A Running Battle

Earlier, I was eager to settle in with my laptop and give you the rundown of yesterday’s kick-ass race but after today’s tragic event, I don’t really know what to do or say. I’m still speechless with a permanent knot in my throat from an afternoon of choking back tears, haunted by the news that hit a little too close to home. The sense of accomplishment I experienced as I crossed the More/FITNESS Half finish line has been stripped and the strength I felt as my legs seemed to float across the hillier-than-I-remember Central Park has been depleted. I’m stunned, disgusted, sick to my stomach and angry because a selfless act of terror has forever changed the sport’s arguably most iconic event.

_DSC1015_DSC1018 My running partner-in-crime _DSC1019

I, like so many fellow athletes, run for that sense of freedom you feel when you reach your “happy pace.” It’s a rhythmic escape from both the good and the bad with a healing power unlike anything else. After the Boston Marathon bombing, that haven has been altered…challenged. The finish line is where our family members band together to cheer us on. It’s where we truly turn on the jets to test our body. It is there where we learn if the blood, sweat and tears we endured in training really paid off before setting goals for the next–a hopeful end to a new beginning. I felt better than ever yesterday, pushing myself to shatter my 2:03:18 Vegas race for a new PR of 1:47:23 but today’s frantic texts to friends and family put everything into perspective. My heart goes out to those in Beantown. I pray for the running community’s strength and perseverance. God knows, it’s one group that doesn’t and won’t give up without a fight.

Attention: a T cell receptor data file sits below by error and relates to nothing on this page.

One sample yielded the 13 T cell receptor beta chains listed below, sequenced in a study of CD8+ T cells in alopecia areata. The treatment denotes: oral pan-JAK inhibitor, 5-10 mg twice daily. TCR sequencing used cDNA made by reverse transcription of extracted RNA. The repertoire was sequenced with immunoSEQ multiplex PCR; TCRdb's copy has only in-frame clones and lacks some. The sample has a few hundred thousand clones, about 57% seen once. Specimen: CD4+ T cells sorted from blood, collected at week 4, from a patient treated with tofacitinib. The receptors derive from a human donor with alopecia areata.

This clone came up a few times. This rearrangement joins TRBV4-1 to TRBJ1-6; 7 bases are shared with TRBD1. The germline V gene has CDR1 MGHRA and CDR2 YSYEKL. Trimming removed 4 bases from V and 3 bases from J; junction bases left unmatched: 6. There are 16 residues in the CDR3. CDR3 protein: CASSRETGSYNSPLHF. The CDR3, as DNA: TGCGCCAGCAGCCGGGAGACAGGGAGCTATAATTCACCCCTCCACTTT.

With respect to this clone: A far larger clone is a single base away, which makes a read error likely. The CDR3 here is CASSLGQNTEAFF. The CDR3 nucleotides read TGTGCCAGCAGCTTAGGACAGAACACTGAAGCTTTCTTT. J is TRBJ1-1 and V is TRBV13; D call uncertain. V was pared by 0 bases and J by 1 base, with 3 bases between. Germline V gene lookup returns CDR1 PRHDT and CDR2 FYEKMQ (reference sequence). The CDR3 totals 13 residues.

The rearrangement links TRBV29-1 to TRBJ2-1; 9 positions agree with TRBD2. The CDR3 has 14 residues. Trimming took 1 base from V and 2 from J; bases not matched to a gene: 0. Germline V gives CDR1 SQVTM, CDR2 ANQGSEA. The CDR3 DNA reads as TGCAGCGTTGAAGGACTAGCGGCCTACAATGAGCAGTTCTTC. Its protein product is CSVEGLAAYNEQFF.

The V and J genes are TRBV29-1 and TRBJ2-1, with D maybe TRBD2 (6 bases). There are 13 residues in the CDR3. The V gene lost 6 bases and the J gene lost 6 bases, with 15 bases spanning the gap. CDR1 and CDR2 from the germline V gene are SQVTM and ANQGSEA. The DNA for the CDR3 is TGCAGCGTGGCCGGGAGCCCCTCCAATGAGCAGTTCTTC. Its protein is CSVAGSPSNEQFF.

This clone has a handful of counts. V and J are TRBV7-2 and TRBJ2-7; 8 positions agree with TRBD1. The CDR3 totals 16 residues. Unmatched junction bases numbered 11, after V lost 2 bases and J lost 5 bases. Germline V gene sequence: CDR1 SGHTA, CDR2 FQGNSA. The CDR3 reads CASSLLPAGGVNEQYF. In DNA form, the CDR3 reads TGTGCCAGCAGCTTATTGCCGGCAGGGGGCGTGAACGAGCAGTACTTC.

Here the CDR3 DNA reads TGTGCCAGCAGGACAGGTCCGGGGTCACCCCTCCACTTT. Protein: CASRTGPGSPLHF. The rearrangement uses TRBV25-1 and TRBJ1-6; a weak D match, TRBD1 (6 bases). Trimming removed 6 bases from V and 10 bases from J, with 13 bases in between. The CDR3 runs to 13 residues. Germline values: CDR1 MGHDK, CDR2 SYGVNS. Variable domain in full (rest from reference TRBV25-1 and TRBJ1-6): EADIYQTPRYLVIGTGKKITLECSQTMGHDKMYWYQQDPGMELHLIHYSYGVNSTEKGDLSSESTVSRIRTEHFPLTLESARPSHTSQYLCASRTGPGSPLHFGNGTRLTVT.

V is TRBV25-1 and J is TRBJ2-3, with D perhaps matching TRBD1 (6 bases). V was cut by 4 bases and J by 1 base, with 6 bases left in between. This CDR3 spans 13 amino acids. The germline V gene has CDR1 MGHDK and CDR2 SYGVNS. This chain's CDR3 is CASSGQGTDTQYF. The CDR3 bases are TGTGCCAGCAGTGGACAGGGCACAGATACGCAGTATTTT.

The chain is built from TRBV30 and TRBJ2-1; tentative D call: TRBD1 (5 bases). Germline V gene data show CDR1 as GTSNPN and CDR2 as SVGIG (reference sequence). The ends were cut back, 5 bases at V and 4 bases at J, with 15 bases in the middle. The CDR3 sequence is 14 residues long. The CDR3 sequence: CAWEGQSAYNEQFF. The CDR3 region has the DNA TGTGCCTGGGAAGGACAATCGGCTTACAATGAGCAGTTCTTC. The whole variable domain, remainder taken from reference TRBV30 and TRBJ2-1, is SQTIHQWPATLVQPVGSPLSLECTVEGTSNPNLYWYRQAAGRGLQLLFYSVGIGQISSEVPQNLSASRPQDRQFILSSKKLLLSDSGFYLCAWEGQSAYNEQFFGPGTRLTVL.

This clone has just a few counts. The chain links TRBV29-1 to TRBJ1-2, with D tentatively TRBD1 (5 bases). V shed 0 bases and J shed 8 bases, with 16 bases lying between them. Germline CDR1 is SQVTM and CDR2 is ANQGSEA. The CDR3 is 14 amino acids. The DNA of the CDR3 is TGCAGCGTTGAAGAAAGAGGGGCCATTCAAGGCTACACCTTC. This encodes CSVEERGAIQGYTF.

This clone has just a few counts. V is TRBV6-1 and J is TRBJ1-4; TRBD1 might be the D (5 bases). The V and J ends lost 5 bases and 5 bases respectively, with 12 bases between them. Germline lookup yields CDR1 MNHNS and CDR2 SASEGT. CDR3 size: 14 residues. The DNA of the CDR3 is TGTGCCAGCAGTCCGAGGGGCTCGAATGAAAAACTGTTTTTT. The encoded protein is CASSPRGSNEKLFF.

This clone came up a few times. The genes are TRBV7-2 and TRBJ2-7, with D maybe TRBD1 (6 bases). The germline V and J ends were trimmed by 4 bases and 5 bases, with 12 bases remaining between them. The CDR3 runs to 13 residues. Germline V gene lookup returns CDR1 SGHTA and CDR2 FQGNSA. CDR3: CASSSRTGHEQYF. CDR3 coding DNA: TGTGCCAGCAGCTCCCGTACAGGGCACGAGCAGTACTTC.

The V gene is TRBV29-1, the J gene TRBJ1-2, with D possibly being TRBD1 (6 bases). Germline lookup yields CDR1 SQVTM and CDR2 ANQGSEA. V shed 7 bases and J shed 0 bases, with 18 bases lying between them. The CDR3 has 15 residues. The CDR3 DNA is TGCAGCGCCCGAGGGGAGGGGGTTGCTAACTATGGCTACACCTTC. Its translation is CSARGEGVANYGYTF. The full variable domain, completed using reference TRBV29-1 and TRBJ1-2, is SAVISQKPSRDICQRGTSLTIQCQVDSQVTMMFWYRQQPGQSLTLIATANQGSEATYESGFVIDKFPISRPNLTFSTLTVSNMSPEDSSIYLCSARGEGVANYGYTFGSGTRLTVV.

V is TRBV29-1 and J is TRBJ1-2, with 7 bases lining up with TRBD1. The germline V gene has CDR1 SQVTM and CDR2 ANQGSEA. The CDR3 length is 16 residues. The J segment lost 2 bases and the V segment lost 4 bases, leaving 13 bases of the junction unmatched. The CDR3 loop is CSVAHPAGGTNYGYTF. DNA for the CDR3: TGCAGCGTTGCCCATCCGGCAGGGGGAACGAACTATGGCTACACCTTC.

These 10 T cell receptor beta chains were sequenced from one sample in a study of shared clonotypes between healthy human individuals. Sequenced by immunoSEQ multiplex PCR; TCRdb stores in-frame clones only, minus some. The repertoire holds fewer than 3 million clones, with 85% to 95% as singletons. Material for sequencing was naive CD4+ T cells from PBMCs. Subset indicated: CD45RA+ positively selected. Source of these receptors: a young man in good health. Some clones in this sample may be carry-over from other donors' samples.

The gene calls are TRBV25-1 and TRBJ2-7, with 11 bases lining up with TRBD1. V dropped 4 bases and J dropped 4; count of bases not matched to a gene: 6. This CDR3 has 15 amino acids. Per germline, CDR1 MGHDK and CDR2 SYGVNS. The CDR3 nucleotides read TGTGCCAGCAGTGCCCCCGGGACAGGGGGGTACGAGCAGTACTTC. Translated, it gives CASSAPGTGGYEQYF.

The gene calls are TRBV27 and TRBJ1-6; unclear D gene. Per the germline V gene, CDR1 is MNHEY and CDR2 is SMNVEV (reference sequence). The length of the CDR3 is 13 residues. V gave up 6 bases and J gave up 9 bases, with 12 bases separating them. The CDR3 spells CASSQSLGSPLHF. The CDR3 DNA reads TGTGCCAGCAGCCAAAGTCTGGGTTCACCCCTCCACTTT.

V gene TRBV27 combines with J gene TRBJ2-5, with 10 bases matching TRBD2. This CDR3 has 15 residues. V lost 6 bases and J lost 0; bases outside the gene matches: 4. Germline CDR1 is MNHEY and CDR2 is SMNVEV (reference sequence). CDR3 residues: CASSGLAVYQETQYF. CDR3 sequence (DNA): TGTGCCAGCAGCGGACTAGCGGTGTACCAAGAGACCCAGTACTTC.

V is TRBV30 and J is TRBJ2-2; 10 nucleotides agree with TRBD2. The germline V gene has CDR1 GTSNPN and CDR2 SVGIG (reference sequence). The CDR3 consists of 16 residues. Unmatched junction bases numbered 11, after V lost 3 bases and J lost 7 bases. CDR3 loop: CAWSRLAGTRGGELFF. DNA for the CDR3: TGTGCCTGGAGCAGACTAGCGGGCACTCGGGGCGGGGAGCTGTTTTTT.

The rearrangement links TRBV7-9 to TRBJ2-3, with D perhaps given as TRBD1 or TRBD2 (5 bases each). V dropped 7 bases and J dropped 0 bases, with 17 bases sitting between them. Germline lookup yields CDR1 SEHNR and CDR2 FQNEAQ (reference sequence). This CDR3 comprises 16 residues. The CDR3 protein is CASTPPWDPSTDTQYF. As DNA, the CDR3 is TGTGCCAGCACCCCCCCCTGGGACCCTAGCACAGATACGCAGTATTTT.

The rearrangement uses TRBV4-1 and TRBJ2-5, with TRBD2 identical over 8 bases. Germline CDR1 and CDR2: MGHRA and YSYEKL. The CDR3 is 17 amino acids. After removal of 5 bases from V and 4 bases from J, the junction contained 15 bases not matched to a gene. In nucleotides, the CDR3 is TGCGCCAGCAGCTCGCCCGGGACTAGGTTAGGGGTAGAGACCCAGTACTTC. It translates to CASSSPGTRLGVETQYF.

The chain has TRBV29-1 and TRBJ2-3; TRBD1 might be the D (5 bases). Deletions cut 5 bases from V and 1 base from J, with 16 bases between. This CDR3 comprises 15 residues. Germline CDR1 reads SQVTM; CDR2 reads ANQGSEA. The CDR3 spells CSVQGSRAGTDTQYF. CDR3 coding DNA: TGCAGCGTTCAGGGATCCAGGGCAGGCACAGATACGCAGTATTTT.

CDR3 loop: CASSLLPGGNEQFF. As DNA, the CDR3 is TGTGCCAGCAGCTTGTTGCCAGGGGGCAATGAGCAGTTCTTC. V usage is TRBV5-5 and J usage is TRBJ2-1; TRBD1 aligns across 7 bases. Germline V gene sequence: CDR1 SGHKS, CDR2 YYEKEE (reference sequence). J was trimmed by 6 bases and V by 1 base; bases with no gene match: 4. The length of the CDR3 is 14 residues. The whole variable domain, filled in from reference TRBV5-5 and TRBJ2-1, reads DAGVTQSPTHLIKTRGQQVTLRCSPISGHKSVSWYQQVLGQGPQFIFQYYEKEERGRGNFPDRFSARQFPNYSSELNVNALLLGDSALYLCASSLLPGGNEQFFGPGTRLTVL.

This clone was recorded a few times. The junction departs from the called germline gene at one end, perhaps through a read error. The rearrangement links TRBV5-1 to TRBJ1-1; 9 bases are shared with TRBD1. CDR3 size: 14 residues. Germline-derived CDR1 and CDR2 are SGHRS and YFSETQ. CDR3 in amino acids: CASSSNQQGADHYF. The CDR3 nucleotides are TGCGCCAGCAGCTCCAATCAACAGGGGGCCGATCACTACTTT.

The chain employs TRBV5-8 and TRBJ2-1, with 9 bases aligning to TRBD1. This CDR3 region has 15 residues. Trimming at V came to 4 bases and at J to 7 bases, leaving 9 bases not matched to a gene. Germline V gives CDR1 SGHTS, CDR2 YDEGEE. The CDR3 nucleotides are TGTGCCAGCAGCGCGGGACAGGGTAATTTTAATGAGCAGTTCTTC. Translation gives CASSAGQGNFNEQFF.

Sprinkled with Love,
Lauren

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3 Comments to “A Running Battle”

  1. Great post, honey!

  2. This was great, love you ❤ So thankful for friends and running and awkward sweat patterns.

  3. Thanks for the thoughtful post. I too am stunned by the events in Boston. I recall the B-more marathon finish line as a place of deep meaning, for after 26.2 miles of digging deep and pushing ahead, you are home. It is so sad that the sweetness of that place should ever be tainted through tragedy brought by the sick of heart and mind. There is no doubt that the Boston Marathon will grow bigger and brighter through this tragedy, because, as you say, runners won’t give up without a fight. I only hope that those effected by these terrible events feel the infinite love from their fellow runners worldwide.

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